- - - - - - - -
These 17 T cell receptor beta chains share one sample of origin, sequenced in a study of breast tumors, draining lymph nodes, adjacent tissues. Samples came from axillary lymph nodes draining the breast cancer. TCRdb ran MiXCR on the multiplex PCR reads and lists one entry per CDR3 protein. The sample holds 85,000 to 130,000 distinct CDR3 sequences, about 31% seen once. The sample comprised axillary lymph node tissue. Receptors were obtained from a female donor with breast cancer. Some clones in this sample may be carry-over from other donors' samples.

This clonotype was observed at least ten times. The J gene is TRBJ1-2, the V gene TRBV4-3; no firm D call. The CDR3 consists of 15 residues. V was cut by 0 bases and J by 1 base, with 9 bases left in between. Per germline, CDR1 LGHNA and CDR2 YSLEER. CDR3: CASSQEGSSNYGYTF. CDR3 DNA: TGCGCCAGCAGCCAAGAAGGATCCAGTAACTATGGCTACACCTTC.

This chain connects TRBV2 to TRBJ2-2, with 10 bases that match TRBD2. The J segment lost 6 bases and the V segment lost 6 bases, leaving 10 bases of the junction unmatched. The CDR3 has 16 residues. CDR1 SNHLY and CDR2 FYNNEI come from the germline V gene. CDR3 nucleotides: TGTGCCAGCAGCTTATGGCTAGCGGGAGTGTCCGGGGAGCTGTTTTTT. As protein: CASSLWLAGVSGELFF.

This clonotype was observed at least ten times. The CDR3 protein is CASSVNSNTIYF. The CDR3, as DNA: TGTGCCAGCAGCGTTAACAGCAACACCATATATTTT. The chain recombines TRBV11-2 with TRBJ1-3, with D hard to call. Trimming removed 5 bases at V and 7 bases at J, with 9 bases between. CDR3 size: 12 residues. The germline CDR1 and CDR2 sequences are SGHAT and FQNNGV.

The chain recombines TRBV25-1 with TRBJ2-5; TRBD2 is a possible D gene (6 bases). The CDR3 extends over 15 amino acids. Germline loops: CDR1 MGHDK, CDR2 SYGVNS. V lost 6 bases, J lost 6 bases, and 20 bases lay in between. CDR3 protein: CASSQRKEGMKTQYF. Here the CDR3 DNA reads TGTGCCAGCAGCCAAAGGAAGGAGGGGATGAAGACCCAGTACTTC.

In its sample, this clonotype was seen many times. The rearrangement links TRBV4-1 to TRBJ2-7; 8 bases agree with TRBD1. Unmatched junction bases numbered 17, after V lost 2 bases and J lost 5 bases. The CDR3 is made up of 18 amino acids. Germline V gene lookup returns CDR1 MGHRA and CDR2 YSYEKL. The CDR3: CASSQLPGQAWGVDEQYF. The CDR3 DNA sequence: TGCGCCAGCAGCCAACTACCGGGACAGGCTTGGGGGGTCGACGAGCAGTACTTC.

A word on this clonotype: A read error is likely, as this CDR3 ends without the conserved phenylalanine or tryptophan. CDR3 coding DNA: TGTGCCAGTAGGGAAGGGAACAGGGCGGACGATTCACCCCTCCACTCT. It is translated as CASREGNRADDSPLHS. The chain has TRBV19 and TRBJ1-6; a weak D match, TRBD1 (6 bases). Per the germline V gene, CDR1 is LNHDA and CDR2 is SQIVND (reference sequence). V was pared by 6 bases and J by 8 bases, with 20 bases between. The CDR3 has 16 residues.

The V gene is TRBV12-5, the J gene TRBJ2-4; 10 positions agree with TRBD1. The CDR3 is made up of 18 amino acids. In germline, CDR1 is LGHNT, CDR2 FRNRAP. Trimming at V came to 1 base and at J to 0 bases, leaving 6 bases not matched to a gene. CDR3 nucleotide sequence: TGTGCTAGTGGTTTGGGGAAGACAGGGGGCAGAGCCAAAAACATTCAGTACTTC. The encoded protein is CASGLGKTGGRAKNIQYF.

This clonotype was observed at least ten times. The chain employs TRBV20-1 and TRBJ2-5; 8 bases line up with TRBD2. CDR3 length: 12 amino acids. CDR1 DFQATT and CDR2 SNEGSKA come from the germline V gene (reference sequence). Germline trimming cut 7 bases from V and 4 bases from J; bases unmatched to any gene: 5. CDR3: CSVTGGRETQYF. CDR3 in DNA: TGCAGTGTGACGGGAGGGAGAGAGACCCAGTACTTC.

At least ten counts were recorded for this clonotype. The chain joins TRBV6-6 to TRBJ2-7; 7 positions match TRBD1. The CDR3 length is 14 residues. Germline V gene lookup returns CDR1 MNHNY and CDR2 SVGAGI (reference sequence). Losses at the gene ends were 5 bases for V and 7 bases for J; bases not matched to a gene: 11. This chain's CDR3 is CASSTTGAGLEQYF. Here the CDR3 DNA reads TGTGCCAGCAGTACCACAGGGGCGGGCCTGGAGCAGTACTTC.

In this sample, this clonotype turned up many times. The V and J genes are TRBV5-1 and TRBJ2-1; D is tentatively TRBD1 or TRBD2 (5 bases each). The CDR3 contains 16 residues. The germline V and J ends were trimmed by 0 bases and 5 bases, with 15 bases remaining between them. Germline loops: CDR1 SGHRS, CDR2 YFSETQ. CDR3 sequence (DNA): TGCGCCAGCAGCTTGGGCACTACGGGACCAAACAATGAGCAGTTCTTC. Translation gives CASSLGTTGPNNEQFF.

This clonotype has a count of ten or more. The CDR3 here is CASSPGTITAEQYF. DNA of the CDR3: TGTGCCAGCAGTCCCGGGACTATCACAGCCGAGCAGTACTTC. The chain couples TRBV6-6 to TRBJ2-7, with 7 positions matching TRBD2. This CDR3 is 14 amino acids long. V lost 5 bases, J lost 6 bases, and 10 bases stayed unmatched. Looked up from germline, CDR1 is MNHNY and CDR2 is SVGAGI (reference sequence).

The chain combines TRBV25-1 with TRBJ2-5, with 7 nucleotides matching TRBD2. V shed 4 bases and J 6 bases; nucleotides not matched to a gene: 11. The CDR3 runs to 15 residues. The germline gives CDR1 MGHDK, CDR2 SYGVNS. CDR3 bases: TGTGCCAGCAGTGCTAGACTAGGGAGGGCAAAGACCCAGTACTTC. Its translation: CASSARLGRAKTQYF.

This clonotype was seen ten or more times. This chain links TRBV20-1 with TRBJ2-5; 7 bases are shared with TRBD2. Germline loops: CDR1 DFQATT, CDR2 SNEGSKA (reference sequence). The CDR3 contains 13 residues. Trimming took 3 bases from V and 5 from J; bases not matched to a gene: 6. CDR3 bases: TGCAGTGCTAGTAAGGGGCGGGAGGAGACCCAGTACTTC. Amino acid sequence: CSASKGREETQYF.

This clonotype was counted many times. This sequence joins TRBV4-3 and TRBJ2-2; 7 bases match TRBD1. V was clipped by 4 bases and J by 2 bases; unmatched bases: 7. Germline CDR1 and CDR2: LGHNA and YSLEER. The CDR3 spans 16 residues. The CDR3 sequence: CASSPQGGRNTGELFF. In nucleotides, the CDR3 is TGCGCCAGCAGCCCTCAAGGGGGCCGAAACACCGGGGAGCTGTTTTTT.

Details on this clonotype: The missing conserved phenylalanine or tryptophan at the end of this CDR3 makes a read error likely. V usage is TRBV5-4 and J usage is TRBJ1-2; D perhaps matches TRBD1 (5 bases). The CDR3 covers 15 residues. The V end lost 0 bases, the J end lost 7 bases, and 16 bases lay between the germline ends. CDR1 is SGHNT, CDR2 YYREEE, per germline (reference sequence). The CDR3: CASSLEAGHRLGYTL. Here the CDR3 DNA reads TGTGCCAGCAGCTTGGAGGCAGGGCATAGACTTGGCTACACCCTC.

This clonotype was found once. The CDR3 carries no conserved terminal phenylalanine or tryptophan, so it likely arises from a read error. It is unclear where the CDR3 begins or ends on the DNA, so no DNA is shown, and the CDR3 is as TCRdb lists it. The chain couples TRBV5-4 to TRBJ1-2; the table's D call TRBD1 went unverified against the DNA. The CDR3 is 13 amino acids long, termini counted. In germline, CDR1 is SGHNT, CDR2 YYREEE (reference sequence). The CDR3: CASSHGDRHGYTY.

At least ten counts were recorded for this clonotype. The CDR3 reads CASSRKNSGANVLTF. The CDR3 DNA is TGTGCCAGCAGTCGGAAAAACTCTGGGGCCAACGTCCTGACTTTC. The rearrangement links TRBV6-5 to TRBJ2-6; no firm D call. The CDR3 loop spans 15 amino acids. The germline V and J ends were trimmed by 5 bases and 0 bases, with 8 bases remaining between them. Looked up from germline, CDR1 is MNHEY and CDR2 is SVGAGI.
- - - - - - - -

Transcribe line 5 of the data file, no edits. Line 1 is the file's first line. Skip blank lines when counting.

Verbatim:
The chain recombines TRBV25-1 with TRBJ2-5; TRBD2 is a possible D gene (6 bases). The CDR3 extends over 15 amino acids. Germline loops: CDR1 MGHDK, CDR2 SYGVNS. V lost 6 bases, J lost 6 bases, and 20 bases lay in between. CDR3 protein: CASSQRKEGMKTQYF. Here the CDR3 DNA reads TGTGCCAGCAGCCAAAGGAAGGAGGGGATGAAGACCCAGTACTTC.